更新日期:2020-01-15
  • Will the emblematic southern conifer Araucaria angustifolia survive to climate change in Brazil?
    Biodivers. Conserv. (IF 3.142) Pub Date : 2019-11-21
    Monik Begname Castro, Ana Carolina Maioli Campos Barbosa, Patrícia Vieira Pompeu, Pedro V. Eisenlohr, Gabriel de Assis Pereira, Deborah Mattos Guimarães Apgaua, João Carlos Pires-Oliveira, João Paulo Rodrigues Alves Delfino Barbosa, Marco Aurélio Leite Fontes, Rubens Manoel dos Santos, David Yue Phin Tng

    Conifer forests dominated by Araucaria pines (Araucaria angustifolia) are emblematic of the humid forests in the southeast of Brazil, South America. However, these forests are highly fragmented and threatened by climate change. Despite the ecological and cultural importance of the dominant species (A. angustifolia), our knowledge of its climatic niche is incomplete. We aimed to understand the environmental drivers of the distribution and the climatic vulnerability of A. angustifolia in Brazil by modelling the extent of suitable climatic niches available for the species under the current climate and future climate scenarios. The potential distribution predicted by our model for the present was consistent with the real distribution of this species. However, our projections for future distributions show a decline in suitable climatic niches for the species, and a tendency for the species to be confined to high altitude mountain ranges and plateaus of south and southeast Brazil. Critically, most of the current protected areas will cease to harbor suitable climatic niches for the species. We conclude that prioritizing and expanding protected areas in important mountain ranges will be essential for protecting of the species in situ and to safeguard it from further habitat loss. Further research on population-level physiological responses of the species to climatic change and the role of biotic interactions will help optimize future modelling work.

    更新日期:2020-01-15
  • Plant agro-biodiversity needs protection, study and promotion: results of research conducted in Lombardy region (Northern Italy)
    Biodivers. Conserv. (IF 3.142) Pub Date : 2019-10-28
    Luca Giupponi, Roberto Pilu, Alessio Scarafoni, Annamaria Giorgi

    The loss of plant agro-biodiversity is a global problem with repercussions on both humans and (agro-)ecosystems. This article presents the data of a census of the herbaceous landraces currently cultivated in Lombardy (Northern Italy), one of the most industrialized regions of Europe, and for which information was previously extremely limited. The census showed that 72 herbaceous landraces are cultivated (conserved on farms) in Lombardy yet most of them are threatened since they are cultivated by a small number of farmers, mostly hobbyists. Only 11% have been the subject of scientific studies while 12.5% are protected since they are registered in the European Register of Conservation Varieties. Lombardy has lost about 78% of its landraces cultivated over the last 70–80 years. The nutritional characteristics of four little-known maize landraces of the Lombardy region recently used for the creation of niche food chains were also analyzed. They have a higher content of protein (about 12.34%) and phytic acid (about 1.35%), compared to a hybrid maize (B73/Mo17), while they are slightly poorer in starch (about 77.85%), Mg and Zn. Some of these landraces, those with coloured kernels due to the high concentration of polyphenols, have high antioxidant activity which makes them interesting for the production of nutraceutical foods. 2D-electrophoretic protein profiles highlighted that the four maize landraces are different one from another. Finally, some actions and tools are suggested to favour the in situ conservation of plant agro-biodiversity.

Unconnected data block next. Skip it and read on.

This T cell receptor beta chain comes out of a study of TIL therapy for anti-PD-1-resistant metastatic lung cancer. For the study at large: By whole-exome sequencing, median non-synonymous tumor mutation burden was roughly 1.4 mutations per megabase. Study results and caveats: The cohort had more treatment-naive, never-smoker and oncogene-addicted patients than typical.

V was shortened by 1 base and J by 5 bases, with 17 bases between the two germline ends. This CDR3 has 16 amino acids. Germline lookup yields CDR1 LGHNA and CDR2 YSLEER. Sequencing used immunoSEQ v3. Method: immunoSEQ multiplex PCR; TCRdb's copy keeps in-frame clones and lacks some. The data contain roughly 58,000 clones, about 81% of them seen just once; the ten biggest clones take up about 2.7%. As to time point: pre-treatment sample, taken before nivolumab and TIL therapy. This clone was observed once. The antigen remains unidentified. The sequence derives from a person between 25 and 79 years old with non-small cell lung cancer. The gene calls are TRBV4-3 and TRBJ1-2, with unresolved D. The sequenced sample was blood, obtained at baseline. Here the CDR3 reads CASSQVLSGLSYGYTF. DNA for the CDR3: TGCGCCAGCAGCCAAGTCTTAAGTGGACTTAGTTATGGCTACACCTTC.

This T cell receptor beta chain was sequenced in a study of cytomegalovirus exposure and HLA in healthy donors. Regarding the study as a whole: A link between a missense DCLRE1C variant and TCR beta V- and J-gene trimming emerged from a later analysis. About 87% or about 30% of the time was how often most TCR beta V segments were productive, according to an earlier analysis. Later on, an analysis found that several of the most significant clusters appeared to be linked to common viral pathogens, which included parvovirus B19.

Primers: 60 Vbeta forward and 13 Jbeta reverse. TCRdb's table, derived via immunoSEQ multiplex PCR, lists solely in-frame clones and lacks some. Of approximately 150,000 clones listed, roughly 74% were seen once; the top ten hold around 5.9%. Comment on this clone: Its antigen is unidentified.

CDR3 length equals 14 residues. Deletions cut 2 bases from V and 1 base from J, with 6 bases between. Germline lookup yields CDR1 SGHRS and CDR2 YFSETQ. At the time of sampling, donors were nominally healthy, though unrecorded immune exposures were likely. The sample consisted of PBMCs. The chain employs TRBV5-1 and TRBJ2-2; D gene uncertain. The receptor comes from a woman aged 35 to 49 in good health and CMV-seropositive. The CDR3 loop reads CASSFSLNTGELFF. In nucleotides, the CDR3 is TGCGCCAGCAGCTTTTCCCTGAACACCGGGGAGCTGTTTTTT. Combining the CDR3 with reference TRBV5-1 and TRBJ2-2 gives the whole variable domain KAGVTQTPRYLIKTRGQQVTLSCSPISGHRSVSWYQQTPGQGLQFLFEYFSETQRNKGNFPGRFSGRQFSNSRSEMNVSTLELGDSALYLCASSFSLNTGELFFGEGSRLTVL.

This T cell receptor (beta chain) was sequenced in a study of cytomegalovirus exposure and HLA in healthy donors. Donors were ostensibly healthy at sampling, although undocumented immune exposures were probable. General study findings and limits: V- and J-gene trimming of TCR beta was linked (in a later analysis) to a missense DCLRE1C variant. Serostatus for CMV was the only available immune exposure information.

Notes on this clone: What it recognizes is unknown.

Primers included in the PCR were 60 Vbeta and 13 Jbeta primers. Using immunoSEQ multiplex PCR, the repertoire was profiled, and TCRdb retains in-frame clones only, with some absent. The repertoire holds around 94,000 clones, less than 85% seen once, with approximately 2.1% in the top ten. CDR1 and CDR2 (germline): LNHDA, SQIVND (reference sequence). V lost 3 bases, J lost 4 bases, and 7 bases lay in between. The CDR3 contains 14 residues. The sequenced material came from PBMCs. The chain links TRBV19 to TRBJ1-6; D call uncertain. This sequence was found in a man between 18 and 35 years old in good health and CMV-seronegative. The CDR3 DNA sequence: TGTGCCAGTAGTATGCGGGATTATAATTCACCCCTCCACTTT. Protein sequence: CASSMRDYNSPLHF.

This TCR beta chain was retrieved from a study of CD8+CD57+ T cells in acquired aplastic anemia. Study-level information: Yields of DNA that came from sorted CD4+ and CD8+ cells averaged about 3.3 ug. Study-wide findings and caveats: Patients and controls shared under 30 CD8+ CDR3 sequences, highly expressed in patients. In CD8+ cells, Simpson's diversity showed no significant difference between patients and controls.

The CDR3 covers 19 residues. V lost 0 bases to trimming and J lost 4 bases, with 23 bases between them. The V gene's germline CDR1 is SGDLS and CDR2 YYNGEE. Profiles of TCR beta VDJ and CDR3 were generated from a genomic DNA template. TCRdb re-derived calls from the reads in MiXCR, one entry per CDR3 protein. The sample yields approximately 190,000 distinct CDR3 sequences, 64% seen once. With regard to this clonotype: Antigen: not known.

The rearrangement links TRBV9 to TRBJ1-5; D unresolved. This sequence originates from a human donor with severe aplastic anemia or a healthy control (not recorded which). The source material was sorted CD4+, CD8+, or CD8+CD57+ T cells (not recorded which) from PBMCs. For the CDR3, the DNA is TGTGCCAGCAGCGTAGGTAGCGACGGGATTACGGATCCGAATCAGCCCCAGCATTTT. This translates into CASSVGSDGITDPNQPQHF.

更新日期:2020-01-15
  • Anthropogenic disturbances alter the conservation value of karst dolines
    Biodivers. Conserv. (IF 3.142) Pub Date : 2019-11-09
    Zoltán Bátori, András Vojtkó, Gunnar Keppel, Csaba Tölgyesi, Andraž Čarni, Matija Zorn, Tünde Farkas, László Erdős, Péter János Kiss, Gábor Módra, Mateja Breg Valjavec

    Dolines are depressions in karst landscapes that are of high value for conservation, providing habitats and supporting species not found in the surrounding landscape. This is due to their high microhabitat diversity and ability to decouple microclimate from regional climate changes, making them potential refugia for biodiversity. Nevertheless, local anthropogenic disturbances have had considerable impact on the species composition and vegetation structure of many dolines. Here we investigate the conservation value of dolines in three European karst areas, where different levels and types of anthropogenic disturbances have been shaping the vegetation for centuries, using the number of plant species that are cool-adapted, moist-adapted and of high conservation importance (i.e. vulnerable species) as indicators. We found that anthropogenic disturbances generally have a negative impact, reducing the number of vulnerable species supported by dolines. However, more cool-adapted and moist-adapted species were found in some dolines planted with non-native Picea abies than in less disturbed dolines, indicating that anthropogenic disturbances can also have positive consequences for biodiversity. We conclude that anthropogenic disturbances alter the capacity of dolines to support vulnerable species, and that this will impact survival of species in landscapes under global warming. In this context, the effects of various disturbances on species composition and diversity need to carefully considered to determine the best conservation and/or management options.